FSA ID, you can create one when logging in to fafsa.gov, the National Student Loan Data System (NSLDS®) at
www.nslds.ed.gov, StudentLoans.gov, and StudentAid.gov.
Step 1 You MUST have a valid e-mail address to complete this process.
Step 2 When logging in to one of the websites listed above, click
the link to create an FSA ID. Important: Only the
owner of the FSA ID should create and use the account. Never share your FSA ID.
Step 3 Create a username and password, and enter your email address.
Step 4 Enter your name, date of birth, Social Security number, contact information, and
challenge questions and answers.
Step 5 If you have a Federal Student Aid PIN, you will be able to enter it and link it to your FSA
ID. You can still create an FSA ID if you have forgotten or do not have a PIN.
Step 6 Review your information, and read and accept the terms and conditions.
Step 7 Confirm your e-mail address using the secure code, which will be sent to the e-mail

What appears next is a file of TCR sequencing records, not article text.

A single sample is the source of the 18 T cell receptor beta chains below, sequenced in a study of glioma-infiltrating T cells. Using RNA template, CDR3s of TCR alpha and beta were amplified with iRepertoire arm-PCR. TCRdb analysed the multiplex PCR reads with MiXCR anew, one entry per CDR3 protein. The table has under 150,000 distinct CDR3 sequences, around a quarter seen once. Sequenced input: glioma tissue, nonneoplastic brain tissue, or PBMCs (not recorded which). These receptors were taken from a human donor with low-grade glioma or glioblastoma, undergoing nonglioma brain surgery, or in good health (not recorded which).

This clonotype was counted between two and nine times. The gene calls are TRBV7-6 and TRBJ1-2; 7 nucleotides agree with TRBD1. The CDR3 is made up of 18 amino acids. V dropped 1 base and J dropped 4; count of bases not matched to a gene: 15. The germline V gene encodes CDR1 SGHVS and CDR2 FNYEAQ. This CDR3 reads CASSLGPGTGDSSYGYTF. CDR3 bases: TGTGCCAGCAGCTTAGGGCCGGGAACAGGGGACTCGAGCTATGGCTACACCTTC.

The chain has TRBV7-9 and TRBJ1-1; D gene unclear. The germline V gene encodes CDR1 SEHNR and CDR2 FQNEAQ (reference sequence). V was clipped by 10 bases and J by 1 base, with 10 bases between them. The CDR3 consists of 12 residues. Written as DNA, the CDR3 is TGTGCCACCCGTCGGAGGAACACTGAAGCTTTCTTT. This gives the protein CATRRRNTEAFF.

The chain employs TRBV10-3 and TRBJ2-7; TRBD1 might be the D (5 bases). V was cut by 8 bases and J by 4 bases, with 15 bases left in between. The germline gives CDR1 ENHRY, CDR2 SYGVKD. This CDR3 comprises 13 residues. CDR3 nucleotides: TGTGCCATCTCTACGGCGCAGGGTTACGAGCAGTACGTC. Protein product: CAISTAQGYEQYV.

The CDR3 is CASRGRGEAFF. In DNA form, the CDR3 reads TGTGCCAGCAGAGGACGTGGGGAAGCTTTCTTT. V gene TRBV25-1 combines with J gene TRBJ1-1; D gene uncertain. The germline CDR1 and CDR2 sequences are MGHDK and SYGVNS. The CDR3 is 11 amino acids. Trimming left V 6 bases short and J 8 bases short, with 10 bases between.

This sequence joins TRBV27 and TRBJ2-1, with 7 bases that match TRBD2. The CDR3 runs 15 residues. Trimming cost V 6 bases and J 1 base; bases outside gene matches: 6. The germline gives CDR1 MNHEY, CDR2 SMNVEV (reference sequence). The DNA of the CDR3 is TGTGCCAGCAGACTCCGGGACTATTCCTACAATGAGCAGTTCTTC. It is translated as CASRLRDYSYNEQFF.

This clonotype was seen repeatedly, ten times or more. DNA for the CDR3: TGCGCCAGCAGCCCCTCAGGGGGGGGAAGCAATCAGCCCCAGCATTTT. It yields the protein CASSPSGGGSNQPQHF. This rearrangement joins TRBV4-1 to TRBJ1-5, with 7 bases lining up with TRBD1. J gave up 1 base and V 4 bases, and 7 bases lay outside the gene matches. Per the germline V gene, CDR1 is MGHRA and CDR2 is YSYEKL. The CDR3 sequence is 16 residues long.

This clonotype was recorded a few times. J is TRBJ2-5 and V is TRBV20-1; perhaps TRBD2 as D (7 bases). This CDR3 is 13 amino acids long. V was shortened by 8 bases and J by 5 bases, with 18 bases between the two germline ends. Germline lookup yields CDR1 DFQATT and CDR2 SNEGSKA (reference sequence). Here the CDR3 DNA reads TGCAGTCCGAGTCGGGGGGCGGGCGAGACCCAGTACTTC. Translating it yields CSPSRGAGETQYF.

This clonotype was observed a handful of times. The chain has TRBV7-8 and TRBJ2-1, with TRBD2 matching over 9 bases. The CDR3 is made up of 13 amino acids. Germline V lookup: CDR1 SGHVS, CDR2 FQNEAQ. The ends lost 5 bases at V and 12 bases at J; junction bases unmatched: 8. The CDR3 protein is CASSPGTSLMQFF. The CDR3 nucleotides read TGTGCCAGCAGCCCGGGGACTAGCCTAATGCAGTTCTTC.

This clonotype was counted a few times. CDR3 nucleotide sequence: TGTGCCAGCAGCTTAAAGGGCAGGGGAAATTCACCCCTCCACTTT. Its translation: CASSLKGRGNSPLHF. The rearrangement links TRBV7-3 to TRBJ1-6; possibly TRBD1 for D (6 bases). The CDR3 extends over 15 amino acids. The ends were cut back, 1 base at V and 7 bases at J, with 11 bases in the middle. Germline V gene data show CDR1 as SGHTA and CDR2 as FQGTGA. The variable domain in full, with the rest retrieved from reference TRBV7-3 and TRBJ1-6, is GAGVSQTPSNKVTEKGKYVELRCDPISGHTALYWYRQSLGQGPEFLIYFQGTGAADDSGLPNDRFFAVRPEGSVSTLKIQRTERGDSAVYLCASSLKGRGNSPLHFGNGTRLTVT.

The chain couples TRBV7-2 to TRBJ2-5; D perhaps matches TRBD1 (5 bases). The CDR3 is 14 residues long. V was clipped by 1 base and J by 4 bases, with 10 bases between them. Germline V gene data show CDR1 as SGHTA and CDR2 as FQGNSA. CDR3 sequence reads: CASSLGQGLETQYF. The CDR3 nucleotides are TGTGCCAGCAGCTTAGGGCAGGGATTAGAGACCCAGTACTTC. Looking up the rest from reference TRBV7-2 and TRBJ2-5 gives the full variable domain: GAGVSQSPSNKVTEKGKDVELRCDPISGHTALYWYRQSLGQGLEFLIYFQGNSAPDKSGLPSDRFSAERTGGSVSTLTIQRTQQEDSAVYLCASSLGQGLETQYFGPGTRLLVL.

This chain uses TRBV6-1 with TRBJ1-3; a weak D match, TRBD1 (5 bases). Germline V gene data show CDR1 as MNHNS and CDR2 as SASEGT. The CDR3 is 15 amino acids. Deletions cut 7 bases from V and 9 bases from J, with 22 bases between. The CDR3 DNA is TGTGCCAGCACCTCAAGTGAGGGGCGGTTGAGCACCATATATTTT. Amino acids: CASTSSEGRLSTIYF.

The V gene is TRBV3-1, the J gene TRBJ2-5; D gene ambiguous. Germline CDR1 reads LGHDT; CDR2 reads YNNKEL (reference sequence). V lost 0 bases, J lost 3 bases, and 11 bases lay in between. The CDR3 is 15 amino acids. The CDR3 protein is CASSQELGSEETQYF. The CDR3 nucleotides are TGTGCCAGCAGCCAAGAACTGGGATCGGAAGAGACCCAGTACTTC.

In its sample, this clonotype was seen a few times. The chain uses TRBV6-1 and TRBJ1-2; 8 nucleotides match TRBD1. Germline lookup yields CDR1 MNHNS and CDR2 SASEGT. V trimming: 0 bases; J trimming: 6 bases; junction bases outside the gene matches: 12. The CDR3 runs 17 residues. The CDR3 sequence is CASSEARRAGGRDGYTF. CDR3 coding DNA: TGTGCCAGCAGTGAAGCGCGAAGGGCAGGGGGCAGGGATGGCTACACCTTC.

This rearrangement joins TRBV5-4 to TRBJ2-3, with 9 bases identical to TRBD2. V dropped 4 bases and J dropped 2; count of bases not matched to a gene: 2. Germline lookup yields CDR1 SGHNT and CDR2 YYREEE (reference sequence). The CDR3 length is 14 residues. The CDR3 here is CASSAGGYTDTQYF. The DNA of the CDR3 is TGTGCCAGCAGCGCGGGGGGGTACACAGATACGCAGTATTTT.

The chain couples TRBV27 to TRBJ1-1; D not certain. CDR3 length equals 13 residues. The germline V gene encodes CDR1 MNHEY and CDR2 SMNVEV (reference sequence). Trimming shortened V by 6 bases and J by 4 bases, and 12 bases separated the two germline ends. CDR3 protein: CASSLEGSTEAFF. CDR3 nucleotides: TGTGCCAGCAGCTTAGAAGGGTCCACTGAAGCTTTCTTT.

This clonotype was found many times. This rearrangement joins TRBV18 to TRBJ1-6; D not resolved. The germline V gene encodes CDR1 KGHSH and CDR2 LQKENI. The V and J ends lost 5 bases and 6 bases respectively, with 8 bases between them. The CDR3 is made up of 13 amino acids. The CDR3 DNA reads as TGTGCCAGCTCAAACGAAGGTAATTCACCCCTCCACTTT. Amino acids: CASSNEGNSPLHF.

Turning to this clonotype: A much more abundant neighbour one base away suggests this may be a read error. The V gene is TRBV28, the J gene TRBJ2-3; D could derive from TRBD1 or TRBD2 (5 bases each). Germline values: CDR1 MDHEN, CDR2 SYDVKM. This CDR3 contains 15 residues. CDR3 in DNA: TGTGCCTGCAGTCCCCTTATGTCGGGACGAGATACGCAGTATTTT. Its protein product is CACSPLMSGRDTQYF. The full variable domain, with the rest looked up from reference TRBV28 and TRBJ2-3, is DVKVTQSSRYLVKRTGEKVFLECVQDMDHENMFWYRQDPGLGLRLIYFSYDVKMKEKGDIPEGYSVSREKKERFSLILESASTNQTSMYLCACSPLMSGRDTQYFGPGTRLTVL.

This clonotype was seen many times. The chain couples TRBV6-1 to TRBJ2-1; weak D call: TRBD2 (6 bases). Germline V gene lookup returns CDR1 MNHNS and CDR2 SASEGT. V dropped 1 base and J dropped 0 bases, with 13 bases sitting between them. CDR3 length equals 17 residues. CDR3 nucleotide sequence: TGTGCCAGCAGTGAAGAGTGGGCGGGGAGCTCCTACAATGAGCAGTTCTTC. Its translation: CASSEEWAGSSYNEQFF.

address you entered when you created your FSA ID. Once you verify your e-mail
address, you can use it instead of your username to log in to the websites.
You can use your FSA ID to sign a FAFSA right away. Once the Social Security Administration verifies your
information in one to three days, or if you have linked your PIN to your FSA ID, you will be able to use your
FSA ID to access the websites listed above.
For help, visit StudentAid.gov/fsaid.
COMPLETING THE FAFSA
You can complete your FAFSA at www.fafsa.ed.gov
. You will need certain financial information available in order to complete the application, which may include:
- Previous year Federal Income Tax return information for the student and/or spouse
- Previous year Federal Income Tax return information for parent(s) of dependent student